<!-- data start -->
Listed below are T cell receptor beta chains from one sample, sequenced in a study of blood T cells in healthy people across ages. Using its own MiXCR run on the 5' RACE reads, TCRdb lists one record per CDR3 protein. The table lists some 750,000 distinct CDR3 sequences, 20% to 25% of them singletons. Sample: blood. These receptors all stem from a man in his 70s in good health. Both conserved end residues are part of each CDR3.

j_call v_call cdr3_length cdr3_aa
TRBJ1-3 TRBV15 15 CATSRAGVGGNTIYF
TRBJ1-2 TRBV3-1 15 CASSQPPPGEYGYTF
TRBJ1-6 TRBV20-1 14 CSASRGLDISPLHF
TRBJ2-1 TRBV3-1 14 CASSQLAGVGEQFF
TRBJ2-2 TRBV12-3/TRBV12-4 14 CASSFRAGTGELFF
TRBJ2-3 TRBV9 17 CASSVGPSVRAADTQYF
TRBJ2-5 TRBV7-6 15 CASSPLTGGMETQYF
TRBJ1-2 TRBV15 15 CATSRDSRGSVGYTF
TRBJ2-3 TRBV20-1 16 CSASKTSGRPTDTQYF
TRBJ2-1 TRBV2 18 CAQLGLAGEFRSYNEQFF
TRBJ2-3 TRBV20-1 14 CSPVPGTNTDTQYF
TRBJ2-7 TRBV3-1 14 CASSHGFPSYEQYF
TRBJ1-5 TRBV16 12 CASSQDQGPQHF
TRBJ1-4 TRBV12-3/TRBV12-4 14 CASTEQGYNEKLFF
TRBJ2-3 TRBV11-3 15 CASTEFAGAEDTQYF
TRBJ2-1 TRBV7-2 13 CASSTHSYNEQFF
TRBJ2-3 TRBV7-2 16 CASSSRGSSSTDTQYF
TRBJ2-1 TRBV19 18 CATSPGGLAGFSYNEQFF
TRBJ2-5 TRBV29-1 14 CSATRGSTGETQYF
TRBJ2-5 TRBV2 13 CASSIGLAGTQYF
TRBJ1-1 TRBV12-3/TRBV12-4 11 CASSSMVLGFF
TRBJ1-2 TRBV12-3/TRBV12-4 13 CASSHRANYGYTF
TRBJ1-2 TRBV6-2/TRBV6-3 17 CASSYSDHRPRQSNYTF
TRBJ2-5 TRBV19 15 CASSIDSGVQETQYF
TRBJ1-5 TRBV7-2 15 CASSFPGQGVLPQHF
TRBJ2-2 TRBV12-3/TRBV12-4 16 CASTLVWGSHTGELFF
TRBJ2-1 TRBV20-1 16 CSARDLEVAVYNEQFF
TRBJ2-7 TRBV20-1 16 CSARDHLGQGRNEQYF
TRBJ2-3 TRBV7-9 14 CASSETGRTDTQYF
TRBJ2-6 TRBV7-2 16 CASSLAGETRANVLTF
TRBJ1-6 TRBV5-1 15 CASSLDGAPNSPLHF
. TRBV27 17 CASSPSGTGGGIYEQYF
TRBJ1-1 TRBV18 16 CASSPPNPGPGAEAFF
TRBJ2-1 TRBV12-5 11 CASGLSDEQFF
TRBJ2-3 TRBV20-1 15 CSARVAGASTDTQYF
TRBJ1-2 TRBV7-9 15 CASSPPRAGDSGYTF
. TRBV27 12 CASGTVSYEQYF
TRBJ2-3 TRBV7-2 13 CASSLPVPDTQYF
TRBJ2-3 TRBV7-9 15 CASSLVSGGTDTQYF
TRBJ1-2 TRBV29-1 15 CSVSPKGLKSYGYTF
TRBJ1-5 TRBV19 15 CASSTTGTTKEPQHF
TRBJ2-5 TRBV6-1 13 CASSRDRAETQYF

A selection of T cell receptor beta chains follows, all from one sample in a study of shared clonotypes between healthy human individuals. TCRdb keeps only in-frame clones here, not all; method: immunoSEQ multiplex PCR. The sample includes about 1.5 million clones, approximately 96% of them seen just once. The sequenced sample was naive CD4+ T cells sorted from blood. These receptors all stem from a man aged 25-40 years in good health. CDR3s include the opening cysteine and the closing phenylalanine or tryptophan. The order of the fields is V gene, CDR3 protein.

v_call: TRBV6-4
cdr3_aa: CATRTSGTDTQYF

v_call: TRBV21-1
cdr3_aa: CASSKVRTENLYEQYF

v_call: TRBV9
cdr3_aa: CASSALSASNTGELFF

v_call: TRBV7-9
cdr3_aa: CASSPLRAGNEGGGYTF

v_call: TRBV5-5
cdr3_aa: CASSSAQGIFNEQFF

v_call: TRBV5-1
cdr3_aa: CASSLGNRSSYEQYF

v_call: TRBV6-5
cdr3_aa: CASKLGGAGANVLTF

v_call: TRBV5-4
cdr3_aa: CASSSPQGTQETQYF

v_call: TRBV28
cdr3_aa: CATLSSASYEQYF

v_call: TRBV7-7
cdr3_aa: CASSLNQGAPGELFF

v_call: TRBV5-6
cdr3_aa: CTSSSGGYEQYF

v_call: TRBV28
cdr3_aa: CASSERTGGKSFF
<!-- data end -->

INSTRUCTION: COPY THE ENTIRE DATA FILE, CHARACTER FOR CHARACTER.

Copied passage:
Listed below are T cell receptor beta chains from one sample, sequenced in a study of blood T cells in healthy people across ages. Using its own MiXCR run on the 5' RACE reads, TCRdb lists one record per CDR3 protein. The table lists some 750,000 distinct CDR3 sequences, 20% to 25% of them singletons. Sample: blood. These receptors all stem from a man in his 70s in good health. Both conserved end residues are part of each CDR3.

j_call v_call cdr3_length cdr3_aa
TRBJ1-3 TRBV15 15 CATSRAGVGGNTIYF
TRBJ1-2 TRBV3-1 15 CASSQPPPGEYGYTF
TRBJ1-6 TRBV20-1 14 CSASRGLDISPLHF
TRBJ2-1 TRBV3-1 14 CASSQLAGVGEQFF
TRBJ2-2 TRBV12-3/TRBV12-4 14 CASSFRAGTGELFF
TRBJ2-3 TRBV9 17 CASSVGPSVRAADTQYF
TRBJ2-5 TRBV7-6 15 CASSPLTGGMETQYF
TRBJ1-2 TRBV15 15 CATSRDSRGSVGYTF
TRBJ2-3 TRBV20-1 16 CSASKTSGRPTDTQYF
TRBJ2-1 TRBV2 18 CAQLGLAGEFRSYNEQFF
TRBJ2-3 TRBV20-1 14 CSPVPGTNTDTQYF
TRBJ2-7 TRBV3-1 14 CASSHGFPSYEQYF
TRBJ1-5 TRBV16 12 CASSQDQGPQHF
TRBJ1-4 TRBV12-3/TRBV12-4 14 CASTEQGYNEKLFF
TRBJ2-3 TRBV11-3 15 CASTEFAGAEDTQYF
TRBJ2-1 TRBV7-2 13 CASSTHSYNEQFF
TRBJ2-3 TRBV7-2 16 CASSSRGSSSTDTQYF
TRBJ2-1 TRBV19 18 CATSPGGLAGFSYNEQFF
TRBJ2-5 TRBV29-1 14 CSATRGSTGETQYF
TRBJ2-5 TRBV2 13 CASSIGLAGTQYF
TRBJ1-1 TRBV12-3/TRBV12-4 11 CASSSMVLGFF
TRBJ1-2 TRBV12-3/TRBV12-4 13 CASSHRANYGYTF
TRBJ1-2 TRBV6-2/TRBV6-3 17 CASSYSDHRPRQSNYTF
TRBJ2-5 TRBV19 15 CASSIDSGVQETQYF
TRBJ1-5 TRBV7-2 15 CASSFPGQGVLPQHF
TRBJ2-2 TRBV12-3/TRBV12-4 16 CASTLVWGSHTGELFF
TRBJ2-1 TRBV20-1 16 CSARDLEVAVYNEQFF
TRBJ2-7 TRBV20-1 16 CSARDHLGQGRNEQYF
TRBJ2-3 TRBV7-9 14 CASSETGRTDTQYF
TRBJ2-6 TRBV7-2 16 CASSLAGETRANVLTF
TRBJ1-6 TRBV5-1 15 CASSLDGAPNSPLHF
. TRBV27 17 CASSPSGTGGGIYEQYF
TRBJ1-1 TRBV18 16 CASSPPNPGPGAEAFF
TRBJ2-1 TRBV12-5 11 CASGLSDEQFF
TRBJ2-3 TRBV20-1 15 CSARVAGASTDTQYF
TRBJ1-2 TRBV7-9 15 CASSPPRAGDSGYTF
. TRBV27 12 CASGTVSYEQYF
TRBJ2-3 TRBV7-2 13 CASSLPVPDTQYF
TRBJ2-3 TRBV7-9 15 CASSLVSGGTDTQYF
TRBJ1-2 TRBV29-1 15 CSVSPKGLKSYGYTF
TRBJ1-5 TRBV19 15 CASSTTGTTKEPQHF
TRBJ2-5 TRBV6-1 13 CASSRDRAETQYF

A selection of T cell receptor beta chains follows, all from one sample in a study of shared clonotypes between healthy human individuals. TCRdb keeps only in-frame clones here, not all; method: immunoSEQ multiplex PCR. The sample includes about 1.5 million clones, approximately 96% of them seen just once. The sequenced sample was naive CD4+ T cells sorted from blood. These receptors all stem from a man aged 25-40 years in good health. CDR3s include the opening cysteine and the closing phenylalanine or tryptophan. The order of the fields is V gene, CDR3 protein.

v_call: TRBV6-4
cdr3_aa: CATRTSGTDTQYF

v_call: TRBV21-1
cdr3_aa: CASSKVRTENLYEQYF

v_call: TRBV9
cdr3_aa: CASSALSASNTGELFF

v_call: TRBV7-9
cdr3_aa: CASSPLRAGNEGGGYTF

v_call: TRBV5-5
cdr3_aa: CASSSAQGIFNEQFF

v_call: TRBV5-1
cdr3_aa: CASSLGNRSSYEQYF

v_call: TRBV6-5
cdr3_aa: CASKLGGAGANVLTF

v_call: TRBV5-4
cdr3_aa: CASSSPQGTQETQYF

v_call: TRBV28
cdr3_aa: CATLSSASYEQYF

v_call: TRBV7-7
cdr3_aa: CASSLNQGAPGELFF

v_call: TRBV5-6
cdr3_aa: CTSSSGGYEQYF

v_call: TRBV28
cdr3_aa: CASSERTGGKSFF